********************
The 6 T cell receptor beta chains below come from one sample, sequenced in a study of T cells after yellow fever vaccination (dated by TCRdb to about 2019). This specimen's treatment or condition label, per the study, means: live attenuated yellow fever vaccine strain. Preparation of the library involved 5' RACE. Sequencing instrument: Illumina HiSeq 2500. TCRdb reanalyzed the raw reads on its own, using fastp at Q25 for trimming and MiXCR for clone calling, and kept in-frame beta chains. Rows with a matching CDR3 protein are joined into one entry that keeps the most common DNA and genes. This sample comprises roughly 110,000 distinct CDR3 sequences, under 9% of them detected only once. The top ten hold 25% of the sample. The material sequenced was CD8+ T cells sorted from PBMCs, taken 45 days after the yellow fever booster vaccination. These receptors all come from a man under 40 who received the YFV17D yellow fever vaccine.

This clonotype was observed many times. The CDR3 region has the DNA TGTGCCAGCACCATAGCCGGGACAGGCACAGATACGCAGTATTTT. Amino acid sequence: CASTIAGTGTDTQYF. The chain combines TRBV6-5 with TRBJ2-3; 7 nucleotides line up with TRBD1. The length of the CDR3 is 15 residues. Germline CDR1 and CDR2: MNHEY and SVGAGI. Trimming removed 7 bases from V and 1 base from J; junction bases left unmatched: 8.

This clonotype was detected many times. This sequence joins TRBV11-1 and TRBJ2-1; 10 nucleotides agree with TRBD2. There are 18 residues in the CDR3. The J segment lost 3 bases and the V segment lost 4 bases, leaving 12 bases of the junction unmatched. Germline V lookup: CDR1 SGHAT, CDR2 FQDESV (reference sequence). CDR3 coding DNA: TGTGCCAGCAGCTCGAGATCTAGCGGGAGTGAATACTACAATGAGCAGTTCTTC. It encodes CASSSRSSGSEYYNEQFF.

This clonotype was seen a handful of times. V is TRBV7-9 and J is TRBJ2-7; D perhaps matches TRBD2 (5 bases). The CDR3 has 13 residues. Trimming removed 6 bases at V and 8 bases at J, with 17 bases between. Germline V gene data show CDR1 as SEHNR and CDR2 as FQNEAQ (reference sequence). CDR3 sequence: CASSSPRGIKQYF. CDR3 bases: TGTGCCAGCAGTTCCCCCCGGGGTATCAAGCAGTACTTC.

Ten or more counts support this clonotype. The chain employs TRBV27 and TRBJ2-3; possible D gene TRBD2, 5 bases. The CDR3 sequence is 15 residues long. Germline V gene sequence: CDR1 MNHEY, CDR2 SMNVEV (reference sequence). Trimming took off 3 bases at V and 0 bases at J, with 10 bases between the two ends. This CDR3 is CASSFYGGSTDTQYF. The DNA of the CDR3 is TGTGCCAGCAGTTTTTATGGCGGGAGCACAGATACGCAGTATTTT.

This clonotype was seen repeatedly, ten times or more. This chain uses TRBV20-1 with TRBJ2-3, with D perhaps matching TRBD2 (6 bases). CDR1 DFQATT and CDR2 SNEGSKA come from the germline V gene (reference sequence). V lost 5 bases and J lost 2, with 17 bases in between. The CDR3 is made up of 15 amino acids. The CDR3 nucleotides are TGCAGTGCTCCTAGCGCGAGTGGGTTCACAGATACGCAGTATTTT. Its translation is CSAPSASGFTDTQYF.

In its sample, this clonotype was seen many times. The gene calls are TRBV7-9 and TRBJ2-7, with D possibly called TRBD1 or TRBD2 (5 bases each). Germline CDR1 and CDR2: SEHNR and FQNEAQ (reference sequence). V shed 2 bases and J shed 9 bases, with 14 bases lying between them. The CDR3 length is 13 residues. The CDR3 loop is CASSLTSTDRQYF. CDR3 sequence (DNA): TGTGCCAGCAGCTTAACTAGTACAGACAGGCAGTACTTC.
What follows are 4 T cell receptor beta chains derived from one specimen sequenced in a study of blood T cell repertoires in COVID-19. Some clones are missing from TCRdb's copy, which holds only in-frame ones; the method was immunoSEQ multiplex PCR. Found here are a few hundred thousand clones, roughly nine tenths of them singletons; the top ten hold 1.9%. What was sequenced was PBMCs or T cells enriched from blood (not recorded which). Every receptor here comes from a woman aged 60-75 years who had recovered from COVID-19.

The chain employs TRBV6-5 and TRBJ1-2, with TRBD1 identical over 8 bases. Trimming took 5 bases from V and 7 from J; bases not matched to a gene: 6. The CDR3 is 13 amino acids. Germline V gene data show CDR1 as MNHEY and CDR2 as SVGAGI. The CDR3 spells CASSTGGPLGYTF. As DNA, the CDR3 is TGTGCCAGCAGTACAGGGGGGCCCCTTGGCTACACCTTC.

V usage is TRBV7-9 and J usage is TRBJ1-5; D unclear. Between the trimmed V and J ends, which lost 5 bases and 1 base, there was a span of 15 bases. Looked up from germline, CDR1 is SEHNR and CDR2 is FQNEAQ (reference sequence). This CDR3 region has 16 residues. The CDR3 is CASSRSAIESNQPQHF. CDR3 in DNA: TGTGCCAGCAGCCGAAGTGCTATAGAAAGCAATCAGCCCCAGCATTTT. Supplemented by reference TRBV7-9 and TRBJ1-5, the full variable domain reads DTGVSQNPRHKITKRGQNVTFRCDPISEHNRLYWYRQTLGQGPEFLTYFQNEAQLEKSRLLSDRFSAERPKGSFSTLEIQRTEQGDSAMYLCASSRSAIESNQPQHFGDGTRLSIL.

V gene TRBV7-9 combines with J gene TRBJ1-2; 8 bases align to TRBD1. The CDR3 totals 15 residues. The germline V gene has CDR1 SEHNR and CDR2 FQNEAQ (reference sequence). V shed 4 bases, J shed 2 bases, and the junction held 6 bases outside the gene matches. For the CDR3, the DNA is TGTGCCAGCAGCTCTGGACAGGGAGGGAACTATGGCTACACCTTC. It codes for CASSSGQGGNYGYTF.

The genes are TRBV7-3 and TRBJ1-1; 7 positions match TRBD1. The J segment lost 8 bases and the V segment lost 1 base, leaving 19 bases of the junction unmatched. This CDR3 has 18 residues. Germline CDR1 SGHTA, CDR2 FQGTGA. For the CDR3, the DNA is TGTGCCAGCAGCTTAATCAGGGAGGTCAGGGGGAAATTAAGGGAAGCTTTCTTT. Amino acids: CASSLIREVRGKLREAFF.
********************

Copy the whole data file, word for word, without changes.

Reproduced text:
The 6 T cell receptor beta chains below come from one sample, sequenced in a study of T cells after yellow fever vaccination (dated by TCRdb to about 2019). This specimen's treatment or condition label, per the study, means: live attenuated yellow fever vaccine strain. Preparation of the library involved 5' RACE. Sequencing instrument: Illumina HiSeq 2500. TCRdb reanalyzed the raw reads on its own, using fastp at Q25 for trimming and MiXCR for clone calling, and kept in-frame beta chains. Rows with a matching CDR3 protein are joined into one entry that keeps the most common DNA and genes. This sample comprises roughly 110,000 distinct CDR3 sequences, under 9% of them detected only once. The top ten hold 25% of the sample. The material sequenced was CD8+ T cells sorted from PBMCs, taken 45 days after the yellow fever booster vaccination. These receptors all come from a man under 40 who received the YFV17D yellow fever vaccine.

This clonotype was observed many times. The CDR3 region has the DNA TGTGCCAGCACCATAGCCGGGACAGGCACAGATACGCAGTATTTT. Amino acid sequence: CASTIAGTGTDTQYF. The chain combines TRBV6-5 with TRBJ2-3; 7 nucleotides line up with TRBD1. The length of the CDR3 is 15 residues. Germline CDR1 and CDR2: MNHEY and SVGAGI. Trimming removed 7 bases from V and 1 base from J; junction bases left unmatched: 8.

This clonotype was detected many times. This sequence joins TRBV11-1 and TRBJ2-1; 10 nucleotides agree with TRBD2. There are 18 residues in the CDR3. The J segment lost 3 bases and the V segment lost 4 bases, leaving 12 bases of the junction unmatched. Germline V lookup: CDR1 SGHAT, CDR2 FQDESV (reference sequence). CDR3 coding DNA: TGTGCCAGCAGCTCGAGATCTAGCGGGAGTGAATACTACAATGAGCAGTTCTTC. It encodes CASSSRSSGSEYYNEQFF.

This clonotype was seen a handful of times. V is TRBV7-9 and J is TRBJ2-7; D perhaps matches TRBD2 (5 bases). The CDR3 has 13 residues. Trimming removed 6 bases at V and 8 bases at J, with 17 bases between. Germline V gene data show CDR1 as SEHNR and CDR2 as FQNEAQ (reference sequence). CDR3 sequence: CASSSPRGIKQYF. CDR3 bases: TGTGCCAGCAGTTCCCCCCGGGGTATCAAGCAGTACTTC.

Ten or more counts support this clonotype. The chain employs TRBV27 and TRBJ2-3; possible D gene TRBD2, 5 bases. The CDR3 sequence is 15 residues long. Germline V gene sequence: CDR1 MNHEY, CDR2 SMNVEV (reference sequence). Trimming took off 3 bases at V and 0 bases at J, with 10 bases between the two ends. This CDR3 is CASSFYGGSTDTQYF. The DNA of the CDR3 is TGTGCCAGCAGTTTTTATGGCGGGAGCACAGATACGCAGTATTTT.

This clonotype was seen repeatedly, ten times or more. This chain uses TRBV20-1 with TRBJ2-3, with D perhaps matching TRBD2 (6 bases). CDR1 DFQATT and CDR2 SNEGSKA come from the germline V gene (reference sequence). V lost 5 bases and J lost 2, with 17 bases in between. The CDR3 is made up of 15 amino acids. The CDR3 nucleotides are TGCAGTGCTCCTAGCGCGAGTGGGTTCACAGATACGCAGTATTTT. Its translation is CSAPSASGFTDTQYF.

In its sample, this clonotype was seen many times. The gene calls are TRBV7-9 and TRBJ2-7, with D possibly called TRBD1 or TRBD2 (5 bases each). Germline CDR1 and CDR2: SEHNR and FQNEAQ (reference sequence). V shed 2 bases and J shed 9 bases, with 14 bases lying between them. The CDR3 length is 13 residues. The CDR3 loop is CASSLTSTDRQYF. CDR3 sequence (DNA): TGTGCCAGCAGCTTAACTAGTACAGACAGGCAGTACTTC.
What follows are 4 T cell receptor beta chains derived from one specimen sequenced in a study of blood T cell repertoires in COVID-19. Some clones are missing from TCRdb's copy, which holds only in-frame ones; the method was immunoSEQ multiplex PCR. Found here are a few hundred thousand clones, roughly nine tenths of them singletons; the top ten hold 1.9%. What was sequenced was PBMCs or T cells enriched from blood (not recorded which). Every receptor here comes from a woman aged 60-75 years who had recovered from COVID-19.

The chain employs TRBV6-5 and TRBJ1-2, with TRBD1 identical over 8 bases. Trimming took 5 bases from V and 7 from J; bases not matched to a gene: 6. The CDR3 is 13 amino acids. Germline V gene data show CDR1 as MNHEY and CDR2 as SVGAGI. The CDR3 spells CASSTGGPLGYTF. As DNA, the CDR3 is TGTGCCAGCAGTACAGGGGGGCCCCTTGGCTACACCTTC.

V usage is TRBV7-9 and J usage is TRBJ1-5; D unclear. Between the trimmed V and J ends, which lost 5 bases and 1 base, there was a span of 15 bases. Looked up from germline, CDR1 is SEHNR and CDR2 is FQNEAQ (reference sequence). This CDR3 region has 16 residues. The CDR3 is CASSRSAIESNQPQHF. CDR3 in DNA: TGTGCCAGCAGCCGAAGTGCTATAGAAAGCAATCAGCCCCAGCATTTT. Supplemented by reference TRBV7-9 and TRBJ1-5, the full variable domain reads DTGVSQNPRHKITKRGQNVTFRCDPISEHNRLYWYRQTLGQGPEFLTYFQNEAQLEKSRLLSDRFSAERPKGSFSTLEIQRTEQGDSAMYLCASSRSAIESNQPQHFGDGTRLSIL.

V gene TRBV7-9 combines with J gene TRBJ1-2; 8 bases align to TRBD1. The CDR3 totals 15 residues. The germline V gene has CDR1 SEHNR and CDR2 FQNEAQ (reference sequence). V shed 4 bases, J shed 2 bases, and the junction held 6 bases outside the gene matches. For the CDR3, the DNA is TGTGCCAGCAGCTCTGGACAGGGAGGGAACTATGGCTACACCTTC. It codes for CASSSGQGGNYGYTF.

The genes are TRBV7-3 and TRBJ1-1; 7 positions match TRBD1. The J segment lost 8 bases and the V segment lost 1 base, leaving 19 bases of the junction unmatched. This CDR3 has 18 residues. Germline CDR1 SGHTA, CDR2 FQGTGA. For the CDR3, the DNA is TGTGCCAGCAGCTTAATCAGGGAGGTCAGGGGGAAATTAAGGGAAGCTTTCTTT. Amino acids: CASSLIREVRGKLREAFF.